Tuesday, 13 November 2012

Donsol, the town built on Whale sharks

Another example of the good that tourism can do for wildlife, conservation and communities
November 2012. What a big difference conservation makes. Barely 15 years ago, the Philippines coastal town of Donsol was a 5th class rural municipality - where weathered vehicles spurred swirling clouds on dusty, unpaved roads. Sitting 540 kilometres southeast of Manila, the Donsol of the early 1990s was a relaxed and reticent town of fisherfolk and farmers.
1998 - Amateur video of Whale sharks
Donsol finally embraced destiny in 1998 - when an amateur home-video brought to Manila by diver David Duran revealed Whale sharks (Rhincodon typus) - Earth's largest fish species - swimming and feeding right in the Bay. Back then, the world's most popular Whale shark tour was still in Ningaloo Reef, off the western coast of Australia. Aside from being rather pricey ($350 to $500) per head), interactions were not guaranteed.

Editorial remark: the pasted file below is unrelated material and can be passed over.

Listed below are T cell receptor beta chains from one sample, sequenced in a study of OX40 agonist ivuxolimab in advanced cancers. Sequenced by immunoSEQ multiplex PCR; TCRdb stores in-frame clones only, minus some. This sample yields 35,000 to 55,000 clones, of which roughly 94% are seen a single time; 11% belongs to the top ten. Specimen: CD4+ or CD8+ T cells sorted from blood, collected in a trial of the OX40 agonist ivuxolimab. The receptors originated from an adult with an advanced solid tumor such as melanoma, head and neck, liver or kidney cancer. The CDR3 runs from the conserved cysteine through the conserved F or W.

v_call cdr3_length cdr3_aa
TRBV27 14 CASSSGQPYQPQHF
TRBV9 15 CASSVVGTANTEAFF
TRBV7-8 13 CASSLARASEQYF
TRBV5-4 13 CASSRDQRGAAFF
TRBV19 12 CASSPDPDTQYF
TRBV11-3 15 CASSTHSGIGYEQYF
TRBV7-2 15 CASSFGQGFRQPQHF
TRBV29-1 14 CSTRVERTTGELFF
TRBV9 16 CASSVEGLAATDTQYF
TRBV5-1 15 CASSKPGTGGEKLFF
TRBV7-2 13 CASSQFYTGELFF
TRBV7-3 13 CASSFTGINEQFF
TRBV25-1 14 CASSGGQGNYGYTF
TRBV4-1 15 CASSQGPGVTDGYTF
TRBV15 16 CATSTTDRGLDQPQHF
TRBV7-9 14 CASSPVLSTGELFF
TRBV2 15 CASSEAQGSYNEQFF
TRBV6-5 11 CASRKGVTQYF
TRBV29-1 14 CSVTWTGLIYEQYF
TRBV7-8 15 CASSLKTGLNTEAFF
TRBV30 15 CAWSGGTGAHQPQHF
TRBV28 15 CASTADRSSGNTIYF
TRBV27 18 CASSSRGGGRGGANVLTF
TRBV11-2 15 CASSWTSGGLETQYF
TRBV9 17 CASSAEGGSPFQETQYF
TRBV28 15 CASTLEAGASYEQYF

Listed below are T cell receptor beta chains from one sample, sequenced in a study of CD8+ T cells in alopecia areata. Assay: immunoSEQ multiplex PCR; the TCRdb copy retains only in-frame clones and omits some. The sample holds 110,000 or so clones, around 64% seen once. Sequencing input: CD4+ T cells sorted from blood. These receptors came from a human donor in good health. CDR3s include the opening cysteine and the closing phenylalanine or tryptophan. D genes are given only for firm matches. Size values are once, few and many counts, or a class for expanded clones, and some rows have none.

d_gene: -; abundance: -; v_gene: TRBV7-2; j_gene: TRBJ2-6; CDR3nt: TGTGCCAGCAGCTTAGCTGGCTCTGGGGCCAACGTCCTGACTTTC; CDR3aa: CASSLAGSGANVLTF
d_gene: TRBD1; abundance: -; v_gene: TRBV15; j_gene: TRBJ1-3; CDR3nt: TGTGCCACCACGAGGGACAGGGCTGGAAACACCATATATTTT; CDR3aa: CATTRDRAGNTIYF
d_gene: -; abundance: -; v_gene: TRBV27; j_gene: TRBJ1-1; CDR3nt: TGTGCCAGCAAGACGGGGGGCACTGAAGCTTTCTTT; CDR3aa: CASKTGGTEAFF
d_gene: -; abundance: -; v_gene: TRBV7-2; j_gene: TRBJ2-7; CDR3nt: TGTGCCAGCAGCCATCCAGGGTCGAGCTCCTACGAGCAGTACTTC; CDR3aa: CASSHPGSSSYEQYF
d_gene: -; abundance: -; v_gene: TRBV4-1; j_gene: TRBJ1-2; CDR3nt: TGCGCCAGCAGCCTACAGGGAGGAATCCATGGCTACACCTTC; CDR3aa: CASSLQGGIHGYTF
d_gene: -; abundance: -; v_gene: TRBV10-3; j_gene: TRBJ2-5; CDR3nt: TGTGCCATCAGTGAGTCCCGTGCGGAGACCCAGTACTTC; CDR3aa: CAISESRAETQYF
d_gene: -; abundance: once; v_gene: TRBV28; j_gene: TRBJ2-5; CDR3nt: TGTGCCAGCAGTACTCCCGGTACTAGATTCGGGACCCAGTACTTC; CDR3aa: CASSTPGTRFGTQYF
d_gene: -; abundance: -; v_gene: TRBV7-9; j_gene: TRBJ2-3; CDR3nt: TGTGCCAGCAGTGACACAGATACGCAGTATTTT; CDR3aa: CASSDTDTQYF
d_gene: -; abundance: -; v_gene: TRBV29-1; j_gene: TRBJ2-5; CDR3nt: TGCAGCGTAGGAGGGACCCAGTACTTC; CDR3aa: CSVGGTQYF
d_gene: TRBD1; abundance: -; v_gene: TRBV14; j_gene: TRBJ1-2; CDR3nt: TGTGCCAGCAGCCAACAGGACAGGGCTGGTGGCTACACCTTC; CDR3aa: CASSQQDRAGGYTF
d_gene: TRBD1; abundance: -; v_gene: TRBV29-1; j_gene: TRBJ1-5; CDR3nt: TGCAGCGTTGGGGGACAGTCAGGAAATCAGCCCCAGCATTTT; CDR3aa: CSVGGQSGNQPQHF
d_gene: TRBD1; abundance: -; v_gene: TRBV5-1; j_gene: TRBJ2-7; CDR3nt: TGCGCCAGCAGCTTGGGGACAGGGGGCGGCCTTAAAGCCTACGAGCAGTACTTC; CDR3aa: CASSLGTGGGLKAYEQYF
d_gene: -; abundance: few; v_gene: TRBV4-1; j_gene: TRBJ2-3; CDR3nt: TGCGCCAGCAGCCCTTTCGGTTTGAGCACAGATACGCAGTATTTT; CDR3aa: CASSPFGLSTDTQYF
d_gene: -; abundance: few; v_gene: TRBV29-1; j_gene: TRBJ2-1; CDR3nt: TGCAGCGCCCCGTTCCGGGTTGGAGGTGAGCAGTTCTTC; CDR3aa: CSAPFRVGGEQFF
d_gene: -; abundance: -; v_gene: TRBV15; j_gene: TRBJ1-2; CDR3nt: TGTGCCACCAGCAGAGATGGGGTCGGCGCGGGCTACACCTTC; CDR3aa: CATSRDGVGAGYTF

Though occasionally gathering in other spots such as Australia, Mexico and parts of Africa, Donsol's Whale sharks mostly keep within a kilometre from shore, perfect for gutsy tourists bearing snorkels and masks. With strong government leadership and the support of the World Wide Fund for Nature (WWF), the townsfolk of Donsol took the plunge - and entered the history books.
Photo ID
Since 1998, WWF-Philippines has been spearheading a holistic conservation program which ranges from satellite tagging and photo-identification to the effective management of tourism impacts. Current efforts are supported by WWF-Denmark, ECOCEAN, the Hubbs Sea World Research Institute (HSWRI), CERTINA and Banco de Oro Unibank (BDO) and include vigorous environmental education drives to transform public school children into ecological champions.
25000 visitors per year
Today Donsol receives an average of 25,000 visitors each summer - a sharp contrast to the 867 recorded in 2002. Sailing on the influx of tourists, boat trips rose from barely 340 in 2002 to over 5300 per season. For the Philippines, Donsol has indeed become whale shark central.

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